During the bad-faith case, Geico asserted the attorney–client privilege when Batchelor sought documents between Geico and its counsel in the underlying UM action. Geico claimed that it limited counsel’s role to defending the UM claim and did not involve him in the claims-handling process.  The court accepted Geico’s representations and precluded discovery of these documents.

At trial, however, Geico stated in opening statements that its coverage counsel would testify “to defend Geico.”  The attorney took the stand and testified about his case evaluation, including communications he had with Geico.

Privilege Waiver

The court immediately ruled that the testimony of Geico’s coverage counsel waived the previously asserted attorney–client privilege.  The court denied Batchelor’s mistrial request, but gave her counsel the option to review the withheld documents before cross-examining Geico’s coverage counsel or having his testimony stricken altogether.  She chose the latter.

Geico received a defense verdict, but the court granted Batchelor a new trial, stating that he should have granted a mistrial given Geico’s “improper use” of the attorney–client privilege.  The court stated that it must “narrowly construe” the attorney–client privilege, “particularly when it is asserted by corporate entities.”

With this narrow construction in mind, the court followed the rule that “an insurer who relies on ‘advice of its counsel as a defense’ in a bad faith claim waives the privilege ‘under the at-issue doctrine.’”  It noted that “manifest unfairness” results when one party deprives another of privileged information through selective disclosure.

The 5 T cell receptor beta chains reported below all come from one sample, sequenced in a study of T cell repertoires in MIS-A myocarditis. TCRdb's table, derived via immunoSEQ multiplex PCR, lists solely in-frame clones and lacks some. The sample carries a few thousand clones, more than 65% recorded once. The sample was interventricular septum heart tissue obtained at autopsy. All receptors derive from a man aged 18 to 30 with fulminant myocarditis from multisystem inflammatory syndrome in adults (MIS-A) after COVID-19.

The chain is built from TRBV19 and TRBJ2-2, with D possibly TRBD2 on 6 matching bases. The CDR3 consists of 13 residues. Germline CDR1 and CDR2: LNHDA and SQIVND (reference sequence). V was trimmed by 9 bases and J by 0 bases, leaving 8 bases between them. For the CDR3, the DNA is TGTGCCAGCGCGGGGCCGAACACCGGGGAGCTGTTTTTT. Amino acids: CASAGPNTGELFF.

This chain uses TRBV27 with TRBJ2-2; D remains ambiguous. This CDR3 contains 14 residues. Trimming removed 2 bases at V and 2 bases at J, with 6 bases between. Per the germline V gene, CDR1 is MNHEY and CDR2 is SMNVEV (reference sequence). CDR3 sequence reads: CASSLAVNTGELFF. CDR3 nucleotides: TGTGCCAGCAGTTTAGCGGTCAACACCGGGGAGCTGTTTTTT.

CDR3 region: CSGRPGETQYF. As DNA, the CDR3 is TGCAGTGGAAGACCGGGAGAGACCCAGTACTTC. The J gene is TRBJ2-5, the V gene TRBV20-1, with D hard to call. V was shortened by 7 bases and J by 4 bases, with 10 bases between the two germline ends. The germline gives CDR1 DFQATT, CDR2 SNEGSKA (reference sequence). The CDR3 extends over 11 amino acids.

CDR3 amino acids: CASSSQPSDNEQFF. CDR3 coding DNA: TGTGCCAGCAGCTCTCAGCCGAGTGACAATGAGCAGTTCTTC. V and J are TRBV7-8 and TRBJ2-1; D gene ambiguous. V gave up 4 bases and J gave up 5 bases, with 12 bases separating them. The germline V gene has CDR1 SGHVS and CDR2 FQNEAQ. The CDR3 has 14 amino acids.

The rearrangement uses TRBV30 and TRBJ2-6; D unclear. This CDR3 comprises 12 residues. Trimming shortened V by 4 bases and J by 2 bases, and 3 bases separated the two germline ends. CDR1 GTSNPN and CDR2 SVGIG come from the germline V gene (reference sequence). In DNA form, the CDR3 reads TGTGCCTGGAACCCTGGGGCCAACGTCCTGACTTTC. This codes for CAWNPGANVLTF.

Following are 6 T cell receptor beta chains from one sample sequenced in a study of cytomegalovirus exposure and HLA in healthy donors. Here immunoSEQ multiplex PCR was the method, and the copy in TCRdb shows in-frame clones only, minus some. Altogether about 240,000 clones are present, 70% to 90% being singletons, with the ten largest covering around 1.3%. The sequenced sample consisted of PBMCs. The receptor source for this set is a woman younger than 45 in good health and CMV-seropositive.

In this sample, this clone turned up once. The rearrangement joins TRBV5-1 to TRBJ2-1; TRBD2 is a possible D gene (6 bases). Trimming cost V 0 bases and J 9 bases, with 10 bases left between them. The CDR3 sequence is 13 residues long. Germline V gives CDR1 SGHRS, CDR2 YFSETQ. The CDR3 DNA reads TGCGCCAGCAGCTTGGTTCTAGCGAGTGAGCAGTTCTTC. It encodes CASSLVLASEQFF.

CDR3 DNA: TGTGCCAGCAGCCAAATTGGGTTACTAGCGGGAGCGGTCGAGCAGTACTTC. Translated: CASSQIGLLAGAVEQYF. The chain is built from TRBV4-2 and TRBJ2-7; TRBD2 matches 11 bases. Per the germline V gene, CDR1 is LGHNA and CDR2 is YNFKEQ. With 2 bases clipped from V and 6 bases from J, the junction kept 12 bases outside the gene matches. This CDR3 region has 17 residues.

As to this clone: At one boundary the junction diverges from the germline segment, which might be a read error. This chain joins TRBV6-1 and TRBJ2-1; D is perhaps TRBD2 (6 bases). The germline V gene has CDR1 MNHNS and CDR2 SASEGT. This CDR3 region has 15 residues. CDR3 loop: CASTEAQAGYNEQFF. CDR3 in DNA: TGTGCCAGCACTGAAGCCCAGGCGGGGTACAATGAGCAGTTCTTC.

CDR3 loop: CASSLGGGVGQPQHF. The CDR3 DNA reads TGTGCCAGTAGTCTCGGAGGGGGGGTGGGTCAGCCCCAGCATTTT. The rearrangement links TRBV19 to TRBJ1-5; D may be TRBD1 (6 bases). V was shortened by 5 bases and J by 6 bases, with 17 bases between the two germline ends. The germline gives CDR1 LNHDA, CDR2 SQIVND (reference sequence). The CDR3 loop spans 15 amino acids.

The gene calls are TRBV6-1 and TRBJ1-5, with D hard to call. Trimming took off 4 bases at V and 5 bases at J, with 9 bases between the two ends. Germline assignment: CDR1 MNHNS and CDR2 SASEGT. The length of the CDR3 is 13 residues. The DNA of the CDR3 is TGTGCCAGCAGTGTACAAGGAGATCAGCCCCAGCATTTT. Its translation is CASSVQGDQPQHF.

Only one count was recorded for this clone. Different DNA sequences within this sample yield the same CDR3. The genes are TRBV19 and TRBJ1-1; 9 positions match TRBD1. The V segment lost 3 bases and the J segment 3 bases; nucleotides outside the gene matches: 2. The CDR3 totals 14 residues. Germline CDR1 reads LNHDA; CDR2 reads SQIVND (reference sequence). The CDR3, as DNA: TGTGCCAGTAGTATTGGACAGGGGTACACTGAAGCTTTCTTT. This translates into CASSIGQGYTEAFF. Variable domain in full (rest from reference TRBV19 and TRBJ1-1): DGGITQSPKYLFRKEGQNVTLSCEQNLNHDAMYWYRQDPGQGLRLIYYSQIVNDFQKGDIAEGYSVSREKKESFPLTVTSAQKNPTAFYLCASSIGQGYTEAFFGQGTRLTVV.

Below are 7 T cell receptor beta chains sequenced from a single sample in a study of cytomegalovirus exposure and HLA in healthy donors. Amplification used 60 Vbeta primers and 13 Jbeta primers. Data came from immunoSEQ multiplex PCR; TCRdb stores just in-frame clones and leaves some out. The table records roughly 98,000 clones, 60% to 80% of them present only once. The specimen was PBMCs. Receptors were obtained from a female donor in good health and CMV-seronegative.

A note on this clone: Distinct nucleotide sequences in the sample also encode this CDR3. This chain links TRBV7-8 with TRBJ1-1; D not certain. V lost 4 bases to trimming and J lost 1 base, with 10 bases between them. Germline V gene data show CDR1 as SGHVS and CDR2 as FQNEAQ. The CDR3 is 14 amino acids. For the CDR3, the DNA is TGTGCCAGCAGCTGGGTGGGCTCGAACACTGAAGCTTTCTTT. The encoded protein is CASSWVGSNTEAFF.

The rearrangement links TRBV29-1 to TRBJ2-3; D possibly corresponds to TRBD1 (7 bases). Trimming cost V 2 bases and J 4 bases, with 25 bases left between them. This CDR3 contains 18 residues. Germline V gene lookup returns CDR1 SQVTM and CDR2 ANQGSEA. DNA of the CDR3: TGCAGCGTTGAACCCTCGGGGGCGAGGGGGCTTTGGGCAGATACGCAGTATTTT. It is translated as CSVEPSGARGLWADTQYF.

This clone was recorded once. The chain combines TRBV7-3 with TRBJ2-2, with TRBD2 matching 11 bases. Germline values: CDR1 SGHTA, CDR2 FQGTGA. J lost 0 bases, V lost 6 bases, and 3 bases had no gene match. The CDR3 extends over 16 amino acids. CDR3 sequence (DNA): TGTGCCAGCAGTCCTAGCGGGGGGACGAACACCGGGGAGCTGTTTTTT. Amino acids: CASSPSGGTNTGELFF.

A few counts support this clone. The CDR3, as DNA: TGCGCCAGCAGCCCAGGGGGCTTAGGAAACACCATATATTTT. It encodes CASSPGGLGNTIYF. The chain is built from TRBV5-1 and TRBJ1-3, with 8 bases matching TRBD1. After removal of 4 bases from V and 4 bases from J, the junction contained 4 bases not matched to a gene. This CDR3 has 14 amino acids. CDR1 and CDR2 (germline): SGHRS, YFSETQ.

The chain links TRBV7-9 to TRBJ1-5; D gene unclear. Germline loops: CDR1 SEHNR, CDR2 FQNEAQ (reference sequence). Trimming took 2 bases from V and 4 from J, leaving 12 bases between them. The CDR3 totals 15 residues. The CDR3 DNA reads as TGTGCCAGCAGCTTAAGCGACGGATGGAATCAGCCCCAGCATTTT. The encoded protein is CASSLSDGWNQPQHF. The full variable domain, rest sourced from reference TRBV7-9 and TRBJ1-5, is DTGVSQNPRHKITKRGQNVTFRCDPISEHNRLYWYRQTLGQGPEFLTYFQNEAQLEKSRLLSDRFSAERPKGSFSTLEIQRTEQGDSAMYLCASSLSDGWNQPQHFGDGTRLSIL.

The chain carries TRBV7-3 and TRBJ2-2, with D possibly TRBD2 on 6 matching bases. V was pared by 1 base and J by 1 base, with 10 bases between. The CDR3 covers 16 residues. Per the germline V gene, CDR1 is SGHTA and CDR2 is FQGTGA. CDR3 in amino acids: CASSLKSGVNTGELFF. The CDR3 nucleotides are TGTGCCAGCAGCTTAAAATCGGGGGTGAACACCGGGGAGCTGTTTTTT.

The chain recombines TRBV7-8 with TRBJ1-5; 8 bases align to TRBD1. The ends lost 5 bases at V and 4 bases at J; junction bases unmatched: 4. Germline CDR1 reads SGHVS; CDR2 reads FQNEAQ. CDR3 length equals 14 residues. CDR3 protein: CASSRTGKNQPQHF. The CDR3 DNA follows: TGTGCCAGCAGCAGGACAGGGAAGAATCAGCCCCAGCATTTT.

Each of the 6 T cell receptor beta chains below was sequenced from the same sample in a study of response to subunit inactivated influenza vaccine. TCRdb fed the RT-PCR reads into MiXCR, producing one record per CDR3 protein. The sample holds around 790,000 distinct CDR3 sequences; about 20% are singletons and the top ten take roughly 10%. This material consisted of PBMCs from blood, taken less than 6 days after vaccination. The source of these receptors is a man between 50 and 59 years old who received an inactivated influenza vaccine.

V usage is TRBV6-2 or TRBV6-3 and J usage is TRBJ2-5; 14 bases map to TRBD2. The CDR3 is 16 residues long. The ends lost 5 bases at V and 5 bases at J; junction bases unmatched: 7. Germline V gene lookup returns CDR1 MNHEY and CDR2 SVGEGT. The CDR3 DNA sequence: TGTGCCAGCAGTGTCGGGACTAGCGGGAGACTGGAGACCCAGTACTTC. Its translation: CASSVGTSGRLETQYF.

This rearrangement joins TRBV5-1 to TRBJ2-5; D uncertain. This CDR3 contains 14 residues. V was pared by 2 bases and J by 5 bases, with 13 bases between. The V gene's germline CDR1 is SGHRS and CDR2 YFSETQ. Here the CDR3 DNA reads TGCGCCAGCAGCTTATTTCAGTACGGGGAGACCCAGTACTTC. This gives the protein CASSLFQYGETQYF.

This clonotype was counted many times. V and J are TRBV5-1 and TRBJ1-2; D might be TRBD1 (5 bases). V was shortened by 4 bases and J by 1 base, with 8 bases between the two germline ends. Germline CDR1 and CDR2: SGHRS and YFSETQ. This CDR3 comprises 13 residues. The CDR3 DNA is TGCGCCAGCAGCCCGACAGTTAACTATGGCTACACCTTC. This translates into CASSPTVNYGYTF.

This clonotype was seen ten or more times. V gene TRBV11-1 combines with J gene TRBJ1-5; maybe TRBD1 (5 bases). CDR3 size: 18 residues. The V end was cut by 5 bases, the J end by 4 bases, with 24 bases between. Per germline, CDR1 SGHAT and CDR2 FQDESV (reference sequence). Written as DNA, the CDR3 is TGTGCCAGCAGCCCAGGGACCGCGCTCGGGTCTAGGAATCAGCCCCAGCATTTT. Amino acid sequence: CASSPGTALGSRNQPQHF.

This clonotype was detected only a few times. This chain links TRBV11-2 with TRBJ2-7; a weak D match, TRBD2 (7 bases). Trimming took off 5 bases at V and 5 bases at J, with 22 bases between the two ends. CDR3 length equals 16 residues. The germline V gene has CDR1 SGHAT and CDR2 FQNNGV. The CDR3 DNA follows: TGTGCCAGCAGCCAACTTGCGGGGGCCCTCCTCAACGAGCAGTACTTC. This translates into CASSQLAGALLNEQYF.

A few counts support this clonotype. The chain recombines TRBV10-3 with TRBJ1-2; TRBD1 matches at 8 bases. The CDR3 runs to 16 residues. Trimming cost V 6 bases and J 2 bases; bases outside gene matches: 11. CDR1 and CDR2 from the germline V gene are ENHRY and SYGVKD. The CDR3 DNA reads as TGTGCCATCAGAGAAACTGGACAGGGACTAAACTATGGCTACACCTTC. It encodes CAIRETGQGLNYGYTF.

Sword or Shield?

If Batchelor had the privileged documents prior to trial, then her counsel could have effectively cross-examined Geico’s lawyer.  As the court found, “the jury could easily have reached a different result if Geico had not improperly used the privilege as a shield to hide evidence before trial and as a sword to establish its purported good faith at trial.”

PoP Analysis

Geico’s attempt to “have its cake and eat it too” failed miserably.  It is well-established that one cannot rely on an advice-of-counsel defense yet withhold privileged communications from its attorney.  Counsel in bad-faith cases should conduct an early assessment whether to assert the advice-of-counsel defense and then prepare to conduct the litigation and trial accordingly.  Geico’s payment for this failed shield–sword attempt is paying for another full trial, but it could have been worse.

One point in the court’s ruling is concerning.  It stated that courts should construe the attorney–client privilege narrowly, which is true; but it went further to say that this narrow construction is particularly true when a corporation asserts the privilege.  The privilege applies to individuals and corporations, and courts should construe its construction the same for all parties and not take a more limited review when a corporation asserts it.